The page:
While the pandemic slowly disappears, supply chain challenges increase

Now that corona is here to stay in our system, we are slowly picking up our old habits. We enjoy full cafes and terraces again and find ourselves more often in traffic jams going to the office. We are also (fortunately) seeing work increasing again in many areas and logistics personnel at all levels are becoming scarce. This together with the current geopolitical situation is putting enormous pressure on our existing supply chains. It also costs a lot of energy in the service supply chain to deliver materials at the right time and place to prevent assets from coming to a standstill.

Interventions are required for more robust supply chains

The need for raw materials and semi-finished products has grown strongly in the last three months. This has already led to longer delivery times in the supply chain. The new geopolitical situation creates additional complexity due to restrictions on the delivery of raw materials and the decrease in transport capacity. I notice that the focus within maintenance organizations is increasingly shifting to solving stock-outs in order to prevent systems downtime. However, this consumes time and energy from the supply chain organization and only has a limited effect. After all, the stock-out has already taken place and open purchase orders are almost impossible to accelerate in the current market. This is typical of supply chains that are no longer robust and whose redesign has been delayed for too long. All the more reason for targeted actions and interventions in the supply chain.

Distinguish between structural redesign and improvements with rapid effect

A structural redesign of the supply chain involves a number of essential steps:

  • Determine current and future organizational strategy
  • Ensure that the supply chain design supports the future organizational strategy
  • Define the functions of the different tiers in the supply chain
  • Decide on stock allocation in the supply chain (assortment decisions)
  • Choose an efficient replenishment method (also reconsider sourcing strategy)
  • Then calculate the impact of alternatives in terms of desired service levels and costs

These are important steps that need to be taken, but require time and capacity that is often not available at the moment. It is therefore important, in addition to these longer-term actions, to start with improvements that have a rapid positive effect. The intervention with the most positive effect on service levels and costs is to improve material forecast of the expected material usage and share this with suppliers in a structural frequent manner.

Share forecast and delivery schedules for long lead items
It is beneficial to both buyer and supplier to share and discuss structural forecast and delivery schedules for items with long lead times. Such a forecast can be built based on historical information about unplanned maintenance and planned maintenance activities. A professional spare part management software suite can provide good support to come to the right forecast methodology (for more information check Lanza). Calculating forecast information requires continuous and dedicated attention from supply chain experts. This forecast must be periodically updated and shared with suppliers so that they can align their production capacity and produce in a continuous flow.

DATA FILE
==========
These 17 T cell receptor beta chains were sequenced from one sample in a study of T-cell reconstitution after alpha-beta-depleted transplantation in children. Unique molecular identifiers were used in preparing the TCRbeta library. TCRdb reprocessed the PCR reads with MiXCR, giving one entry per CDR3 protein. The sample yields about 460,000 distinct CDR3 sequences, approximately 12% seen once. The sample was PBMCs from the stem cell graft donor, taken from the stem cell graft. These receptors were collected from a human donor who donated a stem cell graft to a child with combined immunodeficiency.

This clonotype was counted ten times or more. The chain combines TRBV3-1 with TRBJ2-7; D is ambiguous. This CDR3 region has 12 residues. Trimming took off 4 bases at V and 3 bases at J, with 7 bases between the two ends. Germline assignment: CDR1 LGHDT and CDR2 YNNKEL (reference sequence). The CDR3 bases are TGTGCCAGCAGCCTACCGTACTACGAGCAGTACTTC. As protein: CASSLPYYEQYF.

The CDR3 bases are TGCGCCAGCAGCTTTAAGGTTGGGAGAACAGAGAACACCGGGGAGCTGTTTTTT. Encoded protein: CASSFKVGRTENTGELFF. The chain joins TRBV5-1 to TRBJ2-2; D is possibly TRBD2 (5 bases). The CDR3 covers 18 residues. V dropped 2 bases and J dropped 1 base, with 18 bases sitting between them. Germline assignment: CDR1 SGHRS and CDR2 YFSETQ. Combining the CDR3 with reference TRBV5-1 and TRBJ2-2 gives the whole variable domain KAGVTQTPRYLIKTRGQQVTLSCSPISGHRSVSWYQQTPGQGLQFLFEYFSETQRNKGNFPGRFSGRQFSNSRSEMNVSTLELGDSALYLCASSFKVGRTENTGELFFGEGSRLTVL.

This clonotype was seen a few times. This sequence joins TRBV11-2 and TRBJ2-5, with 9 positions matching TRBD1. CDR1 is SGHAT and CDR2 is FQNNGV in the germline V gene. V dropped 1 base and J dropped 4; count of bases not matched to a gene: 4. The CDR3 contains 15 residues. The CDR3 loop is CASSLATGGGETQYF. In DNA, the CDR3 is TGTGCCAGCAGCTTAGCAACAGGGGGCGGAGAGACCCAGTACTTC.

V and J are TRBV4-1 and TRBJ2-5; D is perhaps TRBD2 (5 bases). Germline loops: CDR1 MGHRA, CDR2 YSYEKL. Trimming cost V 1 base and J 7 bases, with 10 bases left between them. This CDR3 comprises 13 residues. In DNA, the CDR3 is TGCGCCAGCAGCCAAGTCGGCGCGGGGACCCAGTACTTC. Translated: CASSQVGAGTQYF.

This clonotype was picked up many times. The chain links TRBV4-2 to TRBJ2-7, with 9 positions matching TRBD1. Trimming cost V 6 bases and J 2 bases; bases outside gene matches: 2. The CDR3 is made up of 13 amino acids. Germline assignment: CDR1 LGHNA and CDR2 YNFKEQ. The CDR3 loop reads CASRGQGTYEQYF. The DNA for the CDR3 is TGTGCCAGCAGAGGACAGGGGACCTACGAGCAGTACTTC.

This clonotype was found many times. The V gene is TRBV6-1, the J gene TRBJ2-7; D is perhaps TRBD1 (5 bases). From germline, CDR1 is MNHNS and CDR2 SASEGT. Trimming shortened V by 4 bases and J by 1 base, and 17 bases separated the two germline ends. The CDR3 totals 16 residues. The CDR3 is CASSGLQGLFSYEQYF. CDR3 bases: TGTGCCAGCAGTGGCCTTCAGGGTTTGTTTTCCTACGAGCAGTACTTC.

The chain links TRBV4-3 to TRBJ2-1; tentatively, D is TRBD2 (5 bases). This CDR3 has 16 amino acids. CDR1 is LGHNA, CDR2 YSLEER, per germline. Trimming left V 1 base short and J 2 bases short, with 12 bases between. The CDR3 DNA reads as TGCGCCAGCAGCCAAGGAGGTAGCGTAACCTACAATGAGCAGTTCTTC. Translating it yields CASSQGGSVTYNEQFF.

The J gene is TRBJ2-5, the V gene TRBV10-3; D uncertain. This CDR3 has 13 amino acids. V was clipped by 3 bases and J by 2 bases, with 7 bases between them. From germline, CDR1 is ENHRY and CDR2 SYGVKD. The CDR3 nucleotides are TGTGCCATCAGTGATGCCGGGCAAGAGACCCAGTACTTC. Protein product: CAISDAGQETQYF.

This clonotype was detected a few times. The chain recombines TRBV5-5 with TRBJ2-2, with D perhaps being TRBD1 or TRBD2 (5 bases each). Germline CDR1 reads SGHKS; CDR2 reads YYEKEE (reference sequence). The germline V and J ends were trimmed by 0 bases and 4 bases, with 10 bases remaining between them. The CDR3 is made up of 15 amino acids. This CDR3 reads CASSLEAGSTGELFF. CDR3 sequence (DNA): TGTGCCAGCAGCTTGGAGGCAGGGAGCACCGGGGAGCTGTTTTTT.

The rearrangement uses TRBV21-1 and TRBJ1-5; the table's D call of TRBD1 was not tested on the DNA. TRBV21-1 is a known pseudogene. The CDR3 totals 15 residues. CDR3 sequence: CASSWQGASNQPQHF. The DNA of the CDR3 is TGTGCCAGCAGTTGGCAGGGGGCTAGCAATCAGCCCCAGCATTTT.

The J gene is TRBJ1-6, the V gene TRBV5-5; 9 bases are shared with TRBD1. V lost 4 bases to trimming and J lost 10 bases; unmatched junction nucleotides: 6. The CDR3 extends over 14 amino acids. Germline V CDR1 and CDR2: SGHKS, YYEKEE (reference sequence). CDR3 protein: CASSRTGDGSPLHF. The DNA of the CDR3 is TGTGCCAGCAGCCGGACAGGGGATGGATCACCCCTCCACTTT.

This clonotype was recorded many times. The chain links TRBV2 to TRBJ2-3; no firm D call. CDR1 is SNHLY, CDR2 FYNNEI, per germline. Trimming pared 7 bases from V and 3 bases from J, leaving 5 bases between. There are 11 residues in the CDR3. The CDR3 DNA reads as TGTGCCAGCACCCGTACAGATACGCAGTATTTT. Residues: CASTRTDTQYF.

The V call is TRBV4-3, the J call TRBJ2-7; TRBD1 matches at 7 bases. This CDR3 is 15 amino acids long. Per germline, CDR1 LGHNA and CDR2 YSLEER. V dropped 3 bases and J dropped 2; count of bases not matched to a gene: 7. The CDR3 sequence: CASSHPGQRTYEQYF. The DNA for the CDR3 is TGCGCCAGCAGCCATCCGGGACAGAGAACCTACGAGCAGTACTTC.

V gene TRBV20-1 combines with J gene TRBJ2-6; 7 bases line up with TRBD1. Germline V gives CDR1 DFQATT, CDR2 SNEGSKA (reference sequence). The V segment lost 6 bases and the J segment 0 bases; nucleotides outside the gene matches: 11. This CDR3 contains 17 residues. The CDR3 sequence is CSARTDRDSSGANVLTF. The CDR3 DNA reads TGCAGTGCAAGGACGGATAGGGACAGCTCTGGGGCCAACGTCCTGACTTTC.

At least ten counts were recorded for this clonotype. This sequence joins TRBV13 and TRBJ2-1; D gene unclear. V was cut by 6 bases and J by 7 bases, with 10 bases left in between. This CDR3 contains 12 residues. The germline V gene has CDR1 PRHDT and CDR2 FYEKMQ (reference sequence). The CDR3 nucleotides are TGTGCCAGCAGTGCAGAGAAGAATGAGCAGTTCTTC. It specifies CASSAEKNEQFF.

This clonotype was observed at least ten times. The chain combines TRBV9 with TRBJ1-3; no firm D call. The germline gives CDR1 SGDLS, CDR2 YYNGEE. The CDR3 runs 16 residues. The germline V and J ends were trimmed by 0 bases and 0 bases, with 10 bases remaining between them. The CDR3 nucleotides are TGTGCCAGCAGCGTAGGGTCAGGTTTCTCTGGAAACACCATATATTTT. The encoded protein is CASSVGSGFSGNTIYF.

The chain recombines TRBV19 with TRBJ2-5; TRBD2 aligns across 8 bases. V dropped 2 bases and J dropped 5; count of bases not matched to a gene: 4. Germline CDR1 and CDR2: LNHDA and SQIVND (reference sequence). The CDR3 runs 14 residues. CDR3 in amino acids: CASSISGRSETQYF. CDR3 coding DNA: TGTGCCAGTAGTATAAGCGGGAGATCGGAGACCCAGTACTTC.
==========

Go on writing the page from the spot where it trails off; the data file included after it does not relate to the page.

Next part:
Define rules together that lead to a win-win situation

In the above-mentioned form of cooperation, it is important to explore the win-win situation for both parties. As a customer, flexibility is key and therefore it is desired to be able to deviate from the shared forecast figures. While a supplier is not always satisfied with forecast figures without any commitment and which can be changed in a final stage. That is why it is so important for both parties to agree on the rules of the game regarding the purchase commitment of the forecasted materials.

For example, you can agree on expected bandwidths or a horizon within which hard purchasing obligations have been issued. These rules of the game should lead to a win-win for both and ensure a critical look at the forecasted quantities.

This rapid intervention in the working method with suppliers results in a more controlled supply chain in the short term. Parallel to the short-term actions, attention must be paid to the structural review and redesign of the service supply chain. I am curious about your first step towards a robust service supply chain.

If you need help, or want to share ideas, my colleagues and I are happy to think along with you.

Get in touch

Rutger Vlasblom
Director Europe
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